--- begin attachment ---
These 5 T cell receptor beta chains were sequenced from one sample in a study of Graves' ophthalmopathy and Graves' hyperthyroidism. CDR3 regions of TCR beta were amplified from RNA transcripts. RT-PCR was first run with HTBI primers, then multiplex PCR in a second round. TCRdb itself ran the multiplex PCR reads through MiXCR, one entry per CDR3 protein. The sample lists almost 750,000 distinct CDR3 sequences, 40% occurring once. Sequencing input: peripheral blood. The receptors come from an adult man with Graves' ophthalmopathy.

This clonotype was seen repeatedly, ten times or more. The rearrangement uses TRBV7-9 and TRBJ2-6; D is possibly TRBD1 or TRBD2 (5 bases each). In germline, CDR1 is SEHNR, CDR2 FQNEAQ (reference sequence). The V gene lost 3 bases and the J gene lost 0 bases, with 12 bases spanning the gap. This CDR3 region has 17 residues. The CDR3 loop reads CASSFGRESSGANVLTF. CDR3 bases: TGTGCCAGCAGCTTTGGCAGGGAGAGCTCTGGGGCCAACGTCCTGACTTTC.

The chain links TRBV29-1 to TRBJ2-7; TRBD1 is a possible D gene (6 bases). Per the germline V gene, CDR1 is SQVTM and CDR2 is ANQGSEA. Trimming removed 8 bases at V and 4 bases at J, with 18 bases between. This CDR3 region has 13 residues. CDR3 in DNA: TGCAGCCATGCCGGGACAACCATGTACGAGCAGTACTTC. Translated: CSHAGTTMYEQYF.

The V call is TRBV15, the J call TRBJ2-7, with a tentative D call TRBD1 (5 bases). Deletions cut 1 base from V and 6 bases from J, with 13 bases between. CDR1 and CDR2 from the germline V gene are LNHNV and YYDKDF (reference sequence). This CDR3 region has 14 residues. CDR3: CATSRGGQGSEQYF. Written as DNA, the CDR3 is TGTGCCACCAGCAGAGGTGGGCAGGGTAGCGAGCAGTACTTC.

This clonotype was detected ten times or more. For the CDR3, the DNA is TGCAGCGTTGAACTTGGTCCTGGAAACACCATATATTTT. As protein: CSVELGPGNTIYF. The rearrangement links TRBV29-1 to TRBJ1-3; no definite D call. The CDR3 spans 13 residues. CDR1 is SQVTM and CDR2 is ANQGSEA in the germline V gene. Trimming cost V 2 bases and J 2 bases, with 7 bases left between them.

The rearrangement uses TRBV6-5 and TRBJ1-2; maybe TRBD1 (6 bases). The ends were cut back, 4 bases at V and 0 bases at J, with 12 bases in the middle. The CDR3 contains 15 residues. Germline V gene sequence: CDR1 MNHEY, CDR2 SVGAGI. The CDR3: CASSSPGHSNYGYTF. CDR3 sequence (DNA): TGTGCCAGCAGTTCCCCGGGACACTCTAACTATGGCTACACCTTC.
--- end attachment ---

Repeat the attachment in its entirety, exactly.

These 5 T cell receptor beta chains were sequenced from one sample in a study of Graves' ophthalmopathy and Graves' hyperthyroidism. CDR3 regions of TCR beta were amplified from RNA transcripts. RT-PCR was first run with HTBI primers, then multiplex PCR in a second round. TCRdb itself ran the multiplex PCR reads through MiXCR, one entry per CDR3 protein. The sample lists almost 750,000 distinct CDR3 sequences, 40% occurring once. Sequencing input: peripheral blood. The receptors come from an adult man with Graves' ophthalmopathy.

This clonotype was seen repeatedly, ten times or more. The rearrangement uses TRBV7-9 and TRBJ2-6; D is possibly TRBD1 or TRBD2 (5 bases each). In germline, CDR1 is SEHNR, CDR2 FQNEAQ (reference sequence). The V gene lost 3 bases and the J gene lost 0 bases, with 12 bases spanning the gap. This CDR3 region has 17 residues. The CDR3 loop reads CASSFGRESSGANVLTF. CDR3 bases: TGTGCCAGCAGCTTTGGCAGGGAGAGCTCTGGGGCCAACGTCCTGACTTTC.

The chain links TRBV29-1 to TRBJ2-7; TRBD1 is a possible D gene (6 bases). Per the germline V gene, CDR1 is SQVTM and CDR2 is ANQGSEA. Trimming removed 8 bases at V and 4 bases at J, with 18 bases between. This CDR3 region has 13 residues. CDR3 in DNA: TGCAGCCATGCCGGGACAACCATGTACGAGCAGTACTTC. Translated: CSHAGTTMYEQYF.

The V call is TRBV15, the J call TRBJ2-7, with a tentative D call TRBD1 (5 bases). Deletions cut 1 base from V and 6 bases from J, with 13 bases between. CDR1 and CDR2 from the germline V gene are LNHNV and YYDKDF (reference sequence). This CDR3 region has 14 residues. CDR3: CATSRGGQGSEQYF. Written as DNA, the CDR3 is TGTGCCACCAGCAGAGGTGGGCAGGGTAGCGAGCAGTACTTC.

This clonotype was detected ten times or more. For the CDR3, the DNA is TGCAGCGTTGAACTTGGTCCTGGAAACACCATATATTTT. As protein: CSVELGPGNTIYF. The rearrangement links TRBV29-1 to TRBJ1-3; no definite D call. The CDR3 spans 13 residues. CDR1 is SQVTM and CDR2 is ANQGSEA in the germline V gene. Trimming cost V 2 bases and J 2 bases, with 7 bases left between them.

The rearrangement uses TRBV6-5 and TRBJ1-2; maybe TRBD1 (6 bases). The ends were cut back, 4 bases at V and 0 bases at J, with 12 bases in the middle. The CDR3 contains 15 residues. Germline V gene sequence: CDR1 MNHEY, CDR2 SVGAGI. The CDR3: CASSSPGHSNYGYTF. CDR3 sequence (DNA): TGTGCCAGCAGTTCCCCGGGACACTCTAACTATGGCTACACCTTC.